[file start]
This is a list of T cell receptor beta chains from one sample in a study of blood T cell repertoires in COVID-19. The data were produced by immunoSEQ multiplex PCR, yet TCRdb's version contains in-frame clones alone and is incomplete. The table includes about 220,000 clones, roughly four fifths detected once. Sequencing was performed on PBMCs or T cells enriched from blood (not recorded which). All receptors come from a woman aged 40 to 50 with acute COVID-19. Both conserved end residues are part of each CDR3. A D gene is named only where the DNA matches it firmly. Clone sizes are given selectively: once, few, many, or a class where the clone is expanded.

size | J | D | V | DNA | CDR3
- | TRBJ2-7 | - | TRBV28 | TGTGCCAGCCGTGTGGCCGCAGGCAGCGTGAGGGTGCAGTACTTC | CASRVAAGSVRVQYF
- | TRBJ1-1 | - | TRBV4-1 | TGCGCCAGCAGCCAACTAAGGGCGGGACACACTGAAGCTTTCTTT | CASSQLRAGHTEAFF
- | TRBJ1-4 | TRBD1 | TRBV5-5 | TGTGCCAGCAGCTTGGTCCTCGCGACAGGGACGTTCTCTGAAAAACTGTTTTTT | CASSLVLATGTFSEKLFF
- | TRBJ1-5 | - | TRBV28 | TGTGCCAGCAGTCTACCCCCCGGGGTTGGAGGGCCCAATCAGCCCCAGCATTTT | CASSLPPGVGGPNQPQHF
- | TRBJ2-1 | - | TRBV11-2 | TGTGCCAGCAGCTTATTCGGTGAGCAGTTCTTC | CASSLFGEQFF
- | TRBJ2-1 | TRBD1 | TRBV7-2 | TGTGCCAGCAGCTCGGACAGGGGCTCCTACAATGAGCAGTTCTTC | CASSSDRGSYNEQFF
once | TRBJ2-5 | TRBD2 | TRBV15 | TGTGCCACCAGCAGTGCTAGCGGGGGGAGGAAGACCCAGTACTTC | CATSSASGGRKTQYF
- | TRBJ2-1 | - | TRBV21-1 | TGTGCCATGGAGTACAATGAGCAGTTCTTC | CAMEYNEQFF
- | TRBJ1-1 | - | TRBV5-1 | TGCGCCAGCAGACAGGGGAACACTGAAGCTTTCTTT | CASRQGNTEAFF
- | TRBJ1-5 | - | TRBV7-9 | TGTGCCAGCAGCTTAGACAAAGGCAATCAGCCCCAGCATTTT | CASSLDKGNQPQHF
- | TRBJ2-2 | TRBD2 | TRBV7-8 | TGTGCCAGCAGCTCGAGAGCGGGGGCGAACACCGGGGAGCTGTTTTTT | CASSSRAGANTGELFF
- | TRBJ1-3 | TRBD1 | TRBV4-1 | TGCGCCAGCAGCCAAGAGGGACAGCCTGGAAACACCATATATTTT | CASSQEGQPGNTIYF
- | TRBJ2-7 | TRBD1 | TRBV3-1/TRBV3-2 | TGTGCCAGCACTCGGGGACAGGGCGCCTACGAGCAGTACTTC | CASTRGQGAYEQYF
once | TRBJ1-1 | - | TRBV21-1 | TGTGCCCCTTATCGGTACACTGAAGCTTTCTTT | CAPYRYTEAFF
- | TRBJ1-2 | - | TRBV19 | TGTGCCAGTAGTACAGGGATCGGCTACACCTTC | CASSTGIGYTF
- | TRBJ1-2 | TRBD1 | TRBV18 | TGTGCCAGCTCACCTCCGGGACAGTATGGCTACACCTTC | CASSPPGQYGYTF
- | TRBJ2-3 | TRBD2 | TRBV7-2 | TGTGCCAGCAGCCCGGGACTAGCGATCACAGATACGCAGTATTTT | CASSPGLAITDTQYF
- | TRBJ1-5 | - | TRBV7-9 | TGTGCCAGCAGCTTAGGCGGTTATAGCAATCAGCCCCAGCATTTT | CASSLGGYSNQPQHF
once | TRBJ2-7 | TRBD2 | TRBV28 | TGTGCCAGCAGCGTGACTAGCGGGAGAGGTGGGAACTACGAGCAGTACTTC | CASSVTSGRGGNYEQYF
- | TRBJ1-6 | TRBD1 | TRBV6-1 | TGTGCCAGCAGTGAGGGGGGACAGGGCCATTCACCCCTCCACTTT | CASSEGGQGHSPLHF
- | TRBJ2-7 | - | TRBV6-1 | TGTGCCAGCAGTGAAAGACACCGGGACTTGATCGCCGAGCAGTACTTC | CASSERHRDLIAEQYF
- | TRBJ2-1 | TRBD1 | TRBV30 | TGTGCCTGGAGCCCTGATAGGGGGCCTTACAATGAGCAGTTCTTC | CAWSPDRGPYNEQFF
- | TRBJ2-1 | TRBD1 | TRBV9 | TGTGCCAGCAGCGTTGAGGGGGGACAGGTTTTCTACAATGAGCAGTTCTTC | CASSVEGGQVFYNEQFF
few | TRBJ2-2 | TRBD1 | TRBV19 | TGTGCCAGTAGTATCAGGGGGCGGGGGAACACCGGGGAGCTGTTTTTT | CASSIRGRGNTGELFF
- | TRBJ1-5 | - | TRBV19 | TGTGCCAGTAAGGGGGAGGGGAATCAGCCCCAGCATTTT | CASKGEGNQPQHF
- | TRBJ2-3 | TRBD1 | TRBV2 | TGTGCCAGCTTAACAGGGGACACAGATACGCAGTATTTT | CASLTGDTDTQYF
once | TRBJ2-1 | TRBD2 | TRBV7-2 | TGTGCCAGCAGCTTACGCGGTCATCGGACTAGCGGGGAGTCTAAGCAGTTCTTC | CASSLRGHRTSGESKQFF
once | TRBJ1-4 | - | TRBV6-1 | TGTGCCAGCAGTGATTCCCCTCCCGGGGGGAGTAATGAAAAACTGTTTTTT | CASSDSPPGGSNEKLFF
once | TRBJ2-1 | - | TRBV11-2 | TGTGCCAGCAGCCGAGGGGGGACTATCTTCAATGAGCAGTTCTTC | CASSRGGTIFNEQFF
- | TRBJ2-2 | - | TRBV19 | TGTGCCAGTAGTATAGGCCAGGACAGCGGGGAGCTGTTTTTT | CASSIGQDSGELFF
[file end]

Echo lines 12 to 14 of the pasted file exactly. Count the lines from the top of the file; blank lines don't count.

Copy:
- | TRBJ1-5 | - | TRBV7-9 | TGTGCCAGCAGCTTAGACAAAGGCAATCAGCCCCAGCATTTT | CASSLDKGNQPQHF
- | TRBJ2-2 | TRBD2 | TRBV7-8 | TGTGCCAGCAGCTCGAGAGCGGGGGCGAACACCGGGGAGCTGTTTTTT | CASSSRAGANTGELFF
- | TRBJ1-3 | TRBD1 | TRBV4-1 | TGCGCCAGCAGCCAAGAGGGACAGCCTGGAAACACCATATATTTT | CASSQEGQPGNTIYF